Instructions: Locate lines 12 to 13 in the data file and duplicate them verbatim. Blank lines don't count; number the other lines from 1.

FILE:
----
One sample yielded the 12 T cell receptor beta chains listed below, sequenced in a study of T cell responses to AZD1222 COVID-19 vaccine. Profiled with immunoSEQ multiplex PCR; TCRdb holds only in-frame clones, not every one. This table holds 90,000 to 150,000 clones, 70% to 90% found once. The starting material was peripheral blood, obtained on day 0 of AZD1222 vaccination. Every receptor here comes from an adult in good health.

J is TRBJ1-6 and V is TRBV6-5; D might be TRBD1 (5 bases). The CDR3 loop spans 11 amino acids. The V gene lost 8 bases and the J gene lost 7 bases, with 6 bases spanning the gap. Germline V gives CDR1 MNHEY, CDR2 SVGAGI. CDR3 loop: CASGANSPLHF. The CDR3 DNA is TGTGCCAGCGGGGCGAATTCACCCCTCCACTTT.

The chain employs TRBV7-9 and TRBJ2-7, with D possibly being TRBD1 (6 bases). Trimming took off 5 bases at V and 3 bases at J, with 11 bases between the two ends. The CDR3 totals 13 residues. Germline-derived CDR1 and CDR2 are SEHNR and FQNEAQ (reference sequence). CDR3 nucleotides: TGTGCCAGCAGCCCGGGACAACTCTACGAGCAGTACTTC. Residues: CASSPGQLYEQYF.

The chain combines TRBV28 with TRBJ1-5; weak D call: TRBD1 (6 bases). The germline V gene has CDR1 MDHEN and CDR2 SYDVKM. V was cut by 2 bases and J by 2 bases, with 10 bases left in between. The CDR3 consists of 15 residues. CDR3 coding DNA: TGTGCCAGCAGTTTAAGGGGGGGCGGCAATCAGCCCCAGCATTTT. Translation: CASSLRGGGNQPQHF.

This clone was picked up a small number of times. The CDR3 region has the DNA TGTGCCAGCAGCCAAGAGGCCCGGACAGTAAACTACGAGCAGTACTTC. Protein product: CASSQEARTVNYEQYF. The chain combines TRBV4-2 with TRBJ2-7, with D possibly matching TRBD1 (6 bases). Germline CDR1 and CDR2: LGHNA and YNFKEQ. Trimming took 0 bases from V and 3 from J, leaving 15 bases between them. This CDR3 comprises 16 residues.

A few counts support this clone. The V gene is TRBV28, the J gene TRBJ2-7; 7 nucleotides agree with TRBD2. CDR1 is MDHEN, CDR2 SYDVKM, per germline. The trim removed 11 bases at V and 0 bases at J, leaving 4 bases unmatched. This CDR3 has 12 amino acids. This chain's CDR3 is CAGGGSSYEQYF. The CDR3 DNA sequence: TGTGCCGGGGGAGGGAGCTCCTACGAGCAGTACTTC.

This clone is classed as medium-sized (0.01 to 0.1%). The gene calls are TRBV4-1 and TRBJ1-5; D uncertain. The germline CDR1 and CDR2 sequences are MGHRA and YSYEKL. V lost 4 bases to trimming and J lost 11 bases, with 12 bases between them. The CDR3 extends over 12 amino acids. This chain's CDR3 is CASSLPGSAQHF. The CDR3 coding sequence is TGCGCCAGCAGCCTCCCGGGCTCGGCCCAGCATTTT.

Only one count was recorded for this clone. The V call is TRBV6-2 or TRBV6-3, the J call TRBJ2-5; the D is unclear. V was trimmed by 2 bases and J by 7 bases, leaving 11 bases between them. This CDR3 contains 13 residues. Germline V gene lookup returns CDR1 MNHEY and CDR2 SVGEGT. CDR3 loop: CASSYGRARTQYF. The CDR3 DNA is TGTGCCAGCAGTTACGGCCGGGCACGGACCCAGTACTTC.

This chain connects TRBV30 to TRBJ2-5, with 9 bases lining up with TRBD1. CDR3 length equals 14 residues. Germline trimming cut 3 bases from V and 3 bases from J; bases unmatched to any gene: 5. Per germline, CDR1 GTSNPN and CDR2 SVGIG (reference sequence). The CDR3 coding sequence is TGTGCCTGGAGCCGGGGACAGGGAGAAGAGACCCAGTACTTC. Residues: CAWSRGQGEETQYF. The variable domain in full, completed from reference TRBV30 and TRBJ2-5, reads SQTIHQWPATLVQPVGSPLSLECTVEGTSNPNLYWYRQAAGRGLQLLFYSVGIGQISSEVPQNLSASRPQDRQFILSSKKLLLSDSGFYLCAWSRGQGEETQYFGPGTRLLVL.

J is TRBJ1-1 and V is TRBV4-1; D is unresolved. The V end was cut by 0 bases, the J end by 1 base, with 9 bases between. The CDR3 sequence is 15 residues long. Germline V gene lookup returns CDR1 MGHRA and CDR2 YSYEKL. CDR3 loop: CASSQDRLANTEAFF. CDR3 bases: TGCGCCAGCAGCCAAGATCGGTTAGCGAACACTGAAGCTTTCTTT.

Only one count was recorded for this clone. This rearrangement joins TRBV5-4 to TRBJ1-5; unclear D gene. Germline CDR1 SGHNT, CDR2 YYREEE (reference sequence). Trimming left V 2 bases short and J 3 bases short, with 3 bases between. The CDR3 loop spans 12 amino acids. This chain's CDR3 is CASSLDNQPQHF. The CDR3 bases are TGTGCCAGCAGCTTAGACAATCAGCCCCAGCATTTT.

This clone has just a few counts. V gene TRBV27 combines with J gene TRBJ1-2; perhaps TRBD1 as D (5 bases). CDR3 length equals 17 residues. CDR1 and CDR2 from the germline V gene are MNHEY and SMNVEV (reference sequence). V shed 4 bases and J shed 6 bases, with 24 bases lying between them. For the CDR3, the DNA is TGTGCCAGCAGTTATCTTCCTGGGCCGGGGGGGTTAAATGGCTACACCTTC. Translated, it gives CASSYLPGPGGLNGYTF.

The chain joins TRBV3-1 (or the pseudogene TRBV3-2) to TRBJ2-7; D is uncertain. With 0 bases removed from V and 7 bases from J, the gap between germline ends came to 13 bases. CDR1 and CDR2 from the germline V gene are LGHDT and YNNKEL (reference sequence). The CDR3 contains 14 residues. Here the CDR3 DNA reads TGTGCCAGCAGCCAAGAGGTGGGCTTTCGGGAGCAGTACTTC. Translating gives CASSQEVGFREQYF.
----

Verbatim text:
This clone has just a few counts. V gene TRBV27 combines with J gene TRBJ1-2; perhaps TRBD1 as D (5 bases). CDR3 length equals 17 residues. CDR1 and CDR2 from the germline V gene are MNHEY and SMNVEV (reference sequence). V shed 4 bases and J shed 6 bases, with 24 bases lying between them. For the CDR3, the DNA is TGTGCCAGCAGTTATCTTCCTGGGCCGGGGGGGTTAAATGGCTACACCTTC. Translated, it gives CASSYLPGPGGLNGYTF.

The chain joins TRBV3-1 (or the pseudogene TRBV3-2) to TRBJ2-7; D is uncertain. With 0 bases removed from V and 7 bases from J, the gap between germline ends came to 13 bases. CDR1 and CDR2 from the germline V gene are LGHDT and YNNKEL (reference sequence). The CDR3 contains 14 residues. Here the CDR3 DNA reads TGTGCCAGCAGCCAAGAGGTGGGCTTTCGGGAGCAGTACTTC. Translating gives CASSQEVGFREQYF.